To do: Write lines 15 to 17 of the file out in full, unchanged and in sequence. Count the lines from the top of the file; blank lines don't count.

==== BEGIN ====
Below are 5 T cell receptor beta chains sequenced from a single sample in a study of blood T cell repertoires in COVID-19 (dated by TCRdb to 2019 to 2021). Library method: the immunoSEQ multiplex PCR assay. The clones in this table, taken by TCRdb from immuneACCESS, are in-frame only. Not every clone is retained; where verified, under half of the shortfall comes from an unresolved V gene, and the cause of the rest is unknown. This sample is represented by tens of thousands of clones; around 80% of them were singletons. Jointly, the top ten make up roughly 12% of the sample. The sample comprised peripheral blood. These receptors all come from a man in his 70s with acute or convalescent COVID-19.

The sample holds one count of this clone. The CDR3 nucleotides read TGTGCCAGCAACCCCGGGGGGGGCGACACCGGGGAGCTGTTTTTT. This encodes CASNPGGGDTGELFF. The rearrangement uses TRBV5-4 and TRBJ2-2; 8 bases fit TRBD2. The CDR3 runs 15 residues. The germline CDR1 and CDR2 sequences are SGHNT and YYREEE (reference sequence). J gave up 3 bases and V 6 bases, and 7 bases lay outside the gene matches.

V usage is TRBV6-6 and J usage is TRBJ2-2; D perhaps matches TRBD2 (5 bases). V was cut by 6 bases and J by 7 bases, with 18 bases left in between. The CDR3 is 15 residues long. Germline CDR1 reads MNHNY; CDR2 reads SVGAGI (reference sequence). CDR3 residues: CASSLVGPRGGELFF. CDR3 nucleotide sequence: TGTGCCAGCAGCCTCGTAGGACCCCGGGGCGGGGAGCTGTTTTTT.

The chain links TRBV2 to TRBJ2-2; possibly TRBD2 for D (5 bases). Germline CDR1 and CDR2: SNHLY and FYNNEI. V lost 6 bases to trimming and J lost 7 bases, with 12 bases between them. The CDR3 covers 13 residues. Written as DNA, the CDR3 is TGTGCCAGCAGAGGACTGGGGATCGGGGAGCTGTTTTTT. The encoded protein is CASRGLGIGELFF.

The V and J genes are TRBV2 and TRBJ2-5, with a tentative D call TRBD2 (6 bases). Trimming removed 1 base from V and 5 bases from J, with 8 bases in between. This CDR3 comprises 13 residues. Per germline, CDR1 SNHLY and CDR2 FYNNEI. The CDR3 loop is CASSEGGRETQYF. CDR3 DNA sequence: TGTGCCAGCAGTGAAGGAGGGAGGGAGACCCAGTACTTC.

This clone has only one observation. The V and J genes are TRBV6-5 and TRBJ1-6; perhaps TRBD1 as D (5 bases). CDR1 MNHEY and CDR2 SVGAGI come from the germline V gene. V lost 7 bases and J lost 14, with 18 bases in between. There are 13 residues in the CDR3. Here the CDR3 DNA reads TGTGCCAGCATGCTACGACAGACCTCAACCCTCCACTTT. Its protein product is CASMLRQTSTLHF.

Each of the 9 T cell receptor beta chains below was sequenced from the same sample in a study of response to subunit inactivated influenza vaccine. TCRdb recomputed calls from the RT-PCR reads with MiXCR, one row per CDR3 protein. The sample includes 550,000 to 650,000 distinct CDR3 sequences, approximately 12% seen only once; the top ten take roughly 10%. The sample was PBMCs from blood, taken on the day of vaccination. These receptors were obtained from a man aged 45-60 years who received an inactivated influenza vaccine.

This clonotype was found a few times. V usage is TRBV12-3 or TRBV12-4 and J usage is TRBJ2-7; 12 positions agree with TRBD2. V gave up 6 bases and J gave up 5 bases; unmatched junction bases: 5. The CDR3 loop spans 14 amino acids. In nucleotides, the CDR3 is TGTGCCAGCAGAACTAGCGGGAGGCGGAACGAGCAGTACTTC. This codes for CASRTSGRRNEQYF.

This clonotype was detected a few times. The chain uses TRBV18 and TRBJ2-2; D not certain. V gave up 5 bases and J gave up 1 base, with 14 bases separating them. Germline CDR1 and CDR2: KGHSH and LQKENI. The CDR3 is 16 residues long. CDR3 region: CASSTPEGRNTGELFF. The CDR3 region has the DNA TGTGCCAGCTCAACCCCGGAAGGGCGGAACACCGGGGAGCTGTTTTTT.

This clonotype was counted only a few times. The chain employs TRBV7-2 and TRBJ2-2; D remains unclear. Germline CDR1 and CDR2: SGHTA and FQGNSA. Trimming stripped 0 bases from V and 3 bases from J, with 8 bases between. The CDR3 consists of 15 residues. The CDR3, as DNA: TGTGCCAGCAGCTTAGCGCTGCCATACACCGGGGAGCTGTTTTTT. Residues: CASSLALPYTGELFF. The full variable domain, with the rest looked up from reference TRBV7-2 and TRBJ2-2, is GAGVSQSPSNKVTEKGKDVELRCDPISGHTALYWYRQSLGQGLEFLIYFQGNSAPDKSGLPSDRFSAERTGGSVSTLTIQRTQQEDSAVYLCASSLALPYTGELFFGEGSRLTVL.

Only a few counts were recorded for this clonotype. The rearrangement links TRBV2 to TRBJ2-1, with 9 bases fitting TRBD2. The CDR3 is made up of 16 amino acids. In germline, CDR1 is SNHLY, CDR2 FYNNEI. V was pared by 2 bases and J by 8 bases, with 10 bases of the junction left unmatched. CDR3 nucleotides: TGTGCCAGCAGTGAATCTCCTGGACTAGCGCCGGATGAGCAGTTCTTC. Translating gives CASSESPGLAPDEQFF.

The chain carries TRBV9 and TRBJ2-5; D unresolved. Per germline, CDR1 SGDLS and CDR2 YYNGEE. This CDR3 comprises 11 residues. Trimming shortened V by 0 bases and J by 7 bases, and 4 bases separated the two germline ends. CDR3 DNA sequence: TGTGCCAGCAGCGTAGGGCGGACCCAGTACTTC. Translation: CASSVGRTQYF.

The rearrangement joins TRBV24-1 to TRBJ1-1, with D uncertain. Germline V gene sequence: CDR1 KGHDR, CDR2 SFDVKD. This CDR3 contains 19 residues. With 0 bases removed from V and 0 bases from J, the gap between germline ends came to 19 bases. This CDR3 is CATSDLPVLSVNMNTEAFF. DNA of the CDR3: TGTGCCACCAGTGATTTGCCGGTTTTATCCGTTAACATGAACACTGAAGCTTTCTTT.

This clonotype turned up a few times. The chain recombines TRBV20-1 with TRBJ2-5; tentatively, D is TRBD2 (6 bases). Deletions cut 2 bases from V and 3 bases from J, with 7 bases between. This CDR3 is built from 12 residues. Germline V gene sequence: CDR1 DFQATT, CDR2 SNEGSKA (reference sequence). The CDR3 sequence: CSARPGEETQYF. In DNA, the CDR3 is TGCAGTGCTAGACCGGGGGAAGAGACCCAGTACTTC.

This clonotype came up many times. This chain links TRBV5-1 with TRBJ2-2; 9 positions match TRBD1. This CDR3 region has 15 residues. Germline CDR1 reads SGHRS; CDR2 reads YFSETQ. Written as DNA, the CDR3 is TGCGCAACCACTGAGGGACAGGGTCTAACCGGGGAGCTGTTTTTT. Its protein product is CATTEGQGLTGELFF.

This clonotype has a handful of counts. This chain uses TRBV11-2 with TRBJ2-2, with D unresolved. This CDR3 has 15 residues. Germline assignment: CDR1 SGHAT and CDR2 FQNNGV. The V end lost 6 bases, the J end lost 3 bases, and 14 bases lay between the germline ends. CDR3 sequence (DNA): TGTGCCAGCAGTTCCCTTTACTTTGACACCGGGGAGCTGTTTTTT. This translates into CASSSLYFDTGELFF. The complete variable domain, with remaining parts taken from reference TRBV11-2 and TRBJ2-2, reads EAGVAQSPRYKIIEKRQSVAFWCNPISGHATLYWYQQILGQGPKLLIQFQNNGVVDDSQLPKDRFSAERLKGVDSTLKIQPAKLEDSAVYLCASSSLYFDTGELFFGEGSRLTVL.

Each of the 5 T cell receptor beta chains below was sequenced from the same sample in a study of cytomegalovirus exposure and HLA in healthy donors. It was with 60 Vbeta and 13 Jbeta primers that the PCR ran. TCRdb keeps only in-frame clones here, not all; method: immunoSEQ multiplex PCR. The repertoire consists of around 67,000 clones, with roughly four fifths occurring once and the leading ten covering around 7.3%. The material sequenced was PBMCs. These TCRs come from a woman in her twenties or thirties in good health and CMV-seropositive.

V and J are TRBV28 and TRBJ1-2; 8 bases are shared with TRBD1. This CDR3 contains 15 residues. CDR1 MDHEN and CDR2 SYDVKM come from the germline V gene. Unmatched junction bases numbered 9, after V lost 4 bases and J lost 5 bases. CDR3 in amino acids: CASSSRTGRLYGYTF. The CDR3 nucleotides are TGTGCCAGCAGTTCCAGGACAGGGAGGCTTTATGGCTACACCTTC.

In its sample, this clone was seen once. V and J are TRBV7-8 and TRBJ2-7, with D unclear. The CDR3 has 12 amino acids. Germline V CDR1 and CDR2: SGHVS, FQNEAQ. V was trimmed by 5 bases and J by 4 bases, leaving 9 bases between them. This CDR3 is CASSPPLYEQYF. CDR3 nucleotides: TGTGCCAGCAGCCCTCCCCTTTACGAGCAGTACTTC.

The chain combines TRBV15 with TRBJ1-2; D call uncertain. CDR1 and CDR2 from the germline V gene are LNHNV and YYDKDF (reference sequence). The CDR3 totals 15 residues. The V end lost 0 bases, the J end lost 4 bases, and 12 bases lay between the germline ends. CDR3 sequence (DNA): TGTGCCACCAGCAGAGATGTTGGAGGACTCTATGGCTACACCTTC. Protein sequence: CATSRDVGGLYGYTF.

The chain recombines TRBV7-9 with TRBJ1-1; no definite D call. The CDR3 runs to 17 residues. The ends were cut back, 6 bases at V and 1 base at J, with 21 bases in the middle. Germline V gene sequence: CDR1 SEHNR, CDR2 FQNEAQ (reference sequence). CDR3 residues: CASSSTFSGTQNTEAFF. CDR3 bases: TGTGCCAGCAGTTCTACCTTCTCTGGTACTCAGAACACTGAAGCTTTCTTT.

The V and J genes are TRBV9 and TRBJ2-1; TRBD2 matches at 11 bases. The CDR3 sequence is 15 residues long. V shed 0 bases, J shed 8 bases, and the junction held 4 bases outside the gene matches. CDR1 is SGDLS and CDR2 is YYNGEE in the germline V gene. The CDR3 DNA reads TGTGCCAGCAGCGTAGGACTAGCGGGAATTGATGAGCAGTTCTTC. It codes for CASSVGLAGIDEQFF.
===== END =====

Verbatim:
This clonotype came up many times. This chain links TRBV5-1 with TRBJ2-2; 9 positions match TRBD1. This CDR3 region has 15 residues. Germline CDR1 reads SGHRS; CDR2 reads YFSETQ. Written as DNA, the CDR3 is TGCGCAACCACTGAGGGACAGGGTCTAACCGGGGAGCTGTTTTTT. Its protein product is CATTEGQGLTGELFF.

This clonotype has a handful of counts. This chain uses TRBV11-2 with TRBJ2-2, with D unresolved. This CDR3 has 15 residues. Germline assignment: CDR1 SGHAT and CDR2 FQNNGV. The V end lost 6 bases, the J end lost 3 bases, and 14 bases lay between the germline ends. CDR3 sequence (DNA): TGTGCCAGCAGTTCCCTTTACTTTGACACCGGGGAGCTGTTTTTT. This translates into CASSSLYFDTGELFF. The complete variable domain, with remaining parts taken from reference TRBV11-2 and TRBJ2-2, reads EAGVAQSPRYKIIEKRQSVAFWCNPISGHATLYWYQQILGQGPKLLIQFQNNGVVDDSQLPKDRFSAERLKGVDSTLKIQPAKLEDSAVYLCASSSLYFDTGELFFGEGSRLTVL.

Each of the 5 T cell receptor beta chains below was sequenced from the same sample in a study of cytomegalovirus exposure and HLA in healthy donors. It was with 60 Vbeta and 13 Jbeta primers that the PCR ran. TCRdb keeps only in-frame clones here, not all; method: immunoSEQ multiplex PCR. The repertoire consists of around 67,000 clones, with roughly four fifths occurring once and the leading ten covering around 7.3%. The material sequenced was PBMCs. These TCRs come from a woman in her twenties or thirties in good health and CMV-seropositive.